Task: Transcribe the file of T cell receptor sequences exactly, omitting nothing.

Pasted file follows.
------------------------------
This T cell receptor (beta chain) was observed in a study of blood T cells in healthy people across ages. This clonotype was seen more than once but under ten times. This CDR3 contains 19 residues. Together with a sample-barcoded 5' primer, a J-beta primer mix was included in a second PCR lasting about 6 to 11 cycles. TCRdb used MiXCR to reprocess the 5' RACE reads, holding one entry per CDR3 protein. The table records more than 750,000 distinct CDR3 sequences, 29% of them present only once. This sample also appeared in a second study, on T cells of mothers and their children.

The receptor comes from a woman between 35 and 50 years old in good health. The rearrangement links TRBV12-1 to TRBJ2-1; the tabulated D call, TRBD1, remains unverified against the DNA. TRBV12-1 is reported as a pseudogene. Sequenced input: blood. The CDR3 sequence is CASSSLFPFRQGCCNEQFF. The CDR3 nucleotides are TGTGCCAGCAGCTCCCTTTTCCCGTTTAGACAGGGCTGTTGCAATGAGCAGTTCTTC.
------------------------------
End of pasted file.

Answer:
This T cell receptor (beta chain) was observed in a study of blood T cells in healthy people across ages. This clonotype was seen more than once but under ten times. This CDR3 contains 19 residues. Together with a sample-barcoded 5' primer, a J-beta primer mix was included in a second PCR lasting about 6 to 11 cycles. TCRdb used MiXCR to reprocess the 5' RACE reads, holding one entry per CDR3 protein. The table records more than 750,000 distinct CDR3 sequences, 29% of them present only once. This sample also appeared in a second study, on T cells of mothers and their children.

The receptor comes from a woman between 35 and 50 years old in good health. The rearrangement links TRBV12-1 to TRBJ2-1; the tabulated D call, TRBD1, remains unverified against the DNA. TRBV12-1 is reported as a pseudogene. Sequenced input: blood. The CDR3 sequence is CASSSLFPFRQGCCNEQFF. The CDR3 nucleotides are TGTGCCAGCAGCTCCCTTTTCCCGTTTAGACAGGGCTGTTGCAATGAGCAGTTCTTC.